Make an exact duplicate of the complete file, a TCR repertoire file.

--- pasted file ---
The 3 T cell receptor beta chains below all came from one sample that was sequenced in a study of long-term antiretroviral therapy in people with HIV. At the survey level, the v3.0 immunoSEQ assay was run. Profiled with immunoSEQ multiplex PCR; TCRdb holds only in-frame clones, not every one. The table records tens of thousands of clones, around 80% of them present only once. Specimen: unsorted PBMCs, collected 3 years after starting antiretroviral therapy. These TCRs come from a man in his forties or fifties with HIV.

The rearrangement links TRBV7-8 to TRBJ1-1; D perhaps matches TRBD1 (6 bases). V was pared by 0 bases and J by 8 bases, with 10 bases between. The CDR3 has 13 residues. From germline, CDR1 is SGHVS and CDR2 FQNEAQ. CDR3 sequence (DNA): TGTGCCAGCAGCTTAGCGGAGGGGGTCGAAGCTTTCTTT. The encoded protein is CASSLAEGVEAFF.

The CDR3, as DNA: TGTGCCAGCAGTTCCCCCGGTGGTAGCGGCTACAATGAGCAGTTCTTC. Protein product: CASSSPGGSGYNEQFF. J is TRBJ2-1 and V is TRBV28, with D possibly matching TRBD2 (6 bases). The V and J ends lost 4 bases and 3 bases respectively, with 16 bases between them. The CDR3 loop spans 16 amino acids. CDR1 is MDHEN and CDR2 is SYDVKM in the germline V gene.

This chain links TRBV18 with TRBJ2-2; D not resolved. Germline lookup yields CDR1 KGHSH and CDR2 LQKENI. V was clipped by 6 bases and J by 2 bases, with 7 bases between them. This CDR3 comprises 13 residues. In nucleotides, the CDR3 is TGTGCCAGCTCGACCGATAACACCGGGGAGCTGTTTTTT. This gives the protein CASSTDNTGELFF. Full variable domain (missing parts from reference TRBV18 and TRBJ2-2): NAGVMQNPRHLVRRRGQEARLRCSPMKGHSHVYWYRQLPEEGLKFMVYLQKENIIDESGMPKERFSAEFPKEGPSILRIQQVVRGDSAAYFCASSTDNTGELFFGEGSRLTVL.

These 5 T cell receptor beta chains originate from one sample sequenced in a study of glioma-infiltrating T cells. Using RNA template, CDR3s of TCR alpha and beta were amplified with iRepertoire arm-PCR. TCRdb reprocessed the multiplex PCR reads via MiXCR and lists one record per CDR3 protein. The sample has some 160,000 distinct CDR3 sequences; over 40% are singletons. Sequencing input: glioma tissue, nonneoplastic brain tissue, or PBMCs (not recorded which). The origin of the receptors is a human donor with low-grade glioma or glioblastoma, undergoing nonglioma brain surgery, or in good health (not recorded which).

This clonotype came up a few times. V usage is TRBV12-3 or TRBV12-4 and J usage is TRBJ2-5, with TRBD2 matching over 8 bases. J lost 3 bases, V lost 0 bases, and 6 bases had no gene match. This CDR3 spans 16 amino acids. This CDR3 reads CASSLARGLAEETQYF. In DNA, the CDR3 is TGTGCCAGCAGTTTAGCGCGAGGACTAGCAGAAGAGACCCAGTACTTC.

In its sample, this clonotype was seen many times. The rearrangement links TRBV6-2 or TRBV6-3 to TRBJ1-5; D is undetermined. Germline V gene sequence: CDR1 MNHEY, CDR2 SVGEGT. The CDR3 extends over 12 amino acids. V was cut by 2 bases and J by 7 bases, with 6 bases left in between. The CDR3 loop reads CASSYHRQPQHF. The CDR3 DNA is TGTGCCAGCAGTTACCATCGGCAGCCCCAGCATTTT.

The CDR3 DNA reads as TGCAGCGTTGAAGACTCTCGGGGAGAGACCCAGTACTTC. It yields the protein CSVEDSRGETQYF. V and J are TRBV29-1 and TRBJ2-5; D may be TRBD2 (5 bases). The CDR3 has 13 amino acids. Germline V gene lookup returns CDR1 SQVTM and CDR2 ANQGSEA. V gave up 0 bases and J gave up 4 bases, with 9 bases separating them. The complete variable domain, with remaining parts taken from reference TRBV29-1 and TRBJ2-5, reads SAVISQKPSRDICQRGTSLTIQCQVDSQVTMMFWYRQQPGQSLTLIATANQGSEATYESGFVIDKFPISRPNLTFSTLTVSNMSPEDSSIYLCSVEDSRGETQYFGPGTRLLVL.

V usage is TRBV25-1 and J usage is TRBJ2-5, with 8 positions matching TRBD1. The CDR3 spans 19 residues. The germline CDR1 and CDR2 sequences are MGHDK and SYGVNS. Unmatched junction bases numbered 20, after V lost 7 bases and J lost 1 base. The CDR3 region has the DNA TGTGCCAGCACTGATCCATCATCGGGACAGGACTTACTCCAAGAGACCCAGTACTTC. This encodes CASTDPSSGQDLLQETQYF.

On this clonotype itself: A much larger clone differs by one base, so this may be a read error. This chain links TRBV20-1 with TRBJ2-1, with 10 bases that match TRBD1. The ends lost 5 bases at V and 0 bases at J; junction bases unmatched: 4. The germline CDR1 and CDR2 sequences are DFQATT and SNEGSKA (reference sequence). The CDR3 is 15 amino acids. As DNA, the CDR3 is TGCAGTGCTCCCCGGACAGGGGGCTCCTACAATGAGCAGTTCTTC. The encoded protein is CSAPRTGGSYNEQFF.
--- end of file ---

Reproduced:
The 3 T cell receptor beta chains below all came from one sample that was sequenced in a study of long-term antiretroviral therapy in people with HIV. At the survey level, the v3.0 immunoSEQ assay was run. Profiled with immunoSEQ multiplex PCR; TCRdb holds only in-frame clones, not every one. The table records tens of thousands of clones, around 80% of them present only once. Specimen: unsorted PBMCs, collected 3 years after starting antiretroviral therapy. These TCRs come from a man in his forties or fifties with HIV.

The rearrangement links TRBV7-8 to TRBJ1-1; D perhaps matches TRBD1 (6 bases). V was pared by 0 bases and J by 8 bases, with 10 bases between. The CDR3 has 13 residues. From germline, CDR1 is SGHVS and CDR2 FQNEAQ. CDR3 sequence (DNA): TGTGCCAGCAGCTTAGCGGAGGGGGTCGAAGCTTTCTTT. The encoded protein is CASSLAEGVEAFF.

The CDR3, as DNA: TGTGCCAGCAGTTCCCCCGGTGGTAGCGGCTACAATGAGCAGTTCTTC. Protein product: CASSSPGGSGYNEQFF. J is TRBJ2-1 and V is TRBV28, with D possibly matching TRBD2 (6 bases). The V and J ends lost 4 bases and 3 bases respectively, with 16 bases between them. The CDR3 loop spans 16 amino acids. CDR1 is MDHEN and CDR2 is SYDVKM in the germline V gene.

This chain links TRBV18 with TRBJ2-2; D not resolved. Germline lookup yields CDR1 KGHSH and CDR2 LQKENI. V was clipped by 6 bases and J by 2 bases, with 7 bases between them. This CDR3 comprises 13 residues. In nucleotides, the CDR3 is TGTGCCAGCTCGACCGATAACACCGGGGAGCTGTTTTTT. This gives the protein CASSTDNTGELFF. Full variable domain (missing parts from reference TRBV18 and TRBJ2-2): NAGVMQNPRHLVRRRGQEARLRCSPMKGHSHVYWYRQLPEEGLKFMVYLQKENIIDESGMPKERFSAEFPKEGPSILRIQQVVRGDSAAYFCASSTDNTGELFFGEGSRLTVL.

These 5 T cell receptor beta chains originate from one sample sequenced in a study of glioma-infiltrating T cells. Using RNA template, CDR3s of TCR alpha and beta were amplified with iRepertoire arm-PCR. TCRdb reprocessed the multiplex PCR reads via MiXCR and lists one record per CDR3 protein. The sample has some 160,000 distinct CDR3 sequences; over 40% are singletons. Sequencing input: glioma tissue, nonneoplastic brain tissue, or PBMCs (not recorded which). The origin of the receptors is a human donor with low-grade glioma or glioblastoma, undergoing nonglioma brain surgery, or in good health (not recorded which).

This clonotype came up a few times. V usage is TRBV12-3 or TRBV12-4 and J usage is TRBJ2-5, with TRBD2 matching over 8 bases. J lost 3 bases, V lost 0 bases, and 6 bases had no gene match. This CDR3 spans 16 amino acids. This CDR3 reads CASSLARGLAEETQYF. In DNA, the CDR3 is TGTGCCAGCAGTTTAGCGCGAGGACTAGCAGAAGAGACCCAGTACTTC.

In its sample, this clonotype was seen many times. The rearrangement links TRBV6-2 or TRBV6-3 to TRBJ1-5; D is undetermined. Germline V gene sequence: CDR1 MNHEY, CDR2 SVGEGT. The CDR3 extends over 12 amino acids. V was cut by 2 bases and J by 7 bases, with 6 bases left in between. The CDR3 loop reads CASSYHRQPQHF. The CDR3 DNA is TGTGCCAGCAGTTACCATCGGCAGCCCCAGCATTTT.

The CDR3 DNA reads as TGCAGCGTTGAAGACTCTCGGGGAGAGACCCAGTACTTC. It yields the protein CSVEDSRGETQYF. V and J are TRBV29-1 and TRBJ2-5; D may be TRBD2 (5 bases). The CDR3 has 13 amino acids. Germline V gene lookup returns CDR1 SQVTM and CDR2 ANQGSEA. V gave up 0 bases and J gave up 4 bases, with 9 bases separating them. The complete variable domain, with remaining parts taken from reference TRBV29-1 and TRBJ2-5, reads SAVISQKPSRDICQRGTSLTIQCQVDSQVTMMFWYRQQPGQSLTLIATANQGSEATYESGFVIDKFPISRPNLTFSTLTVSNMSPEDSSIYLCSVEDSRGETQYFGPGTRLLVL.

V usage is TRBV25-1 and J usage is TRBJ2-5, with 8 positions matching TRBD1. The CDR3 spans 19 residues. The germline CDR1 and CDR2 sequences are MGHDK and SYGVNS. Unmatched junction bases numbered 20, after V lost 7 bases and J lost 1 base. The CDR3 region has the DNA TGTGCCAGCACTGATCCATCATCGGGACAGGACTTACTCCAAGAGACCCAGTACTTC. This encodes CASTDPSSGQDLLQETQYF.

On this clonotype itself: A much larger clone differs by one base, so this may be a read error. This chain links TRBV20-1 with TRBJ2-1, with 10 bases that match TRBD1. The ends lost 5 bases at V and 0 bases at J; junction bases unmatched: 4. The germline CDR1 and CDR2 sequences are DFQATT and SNEGSKA (reference sequence). The CDR3 is 15 amino acids. As DNA, the CDR3 is TGCAGTGCTCCCCGGACAGGGGGCTCCTACAATGAGCAGTTCTTC. The encoded protein is CSAPRTGGSYNEQFF.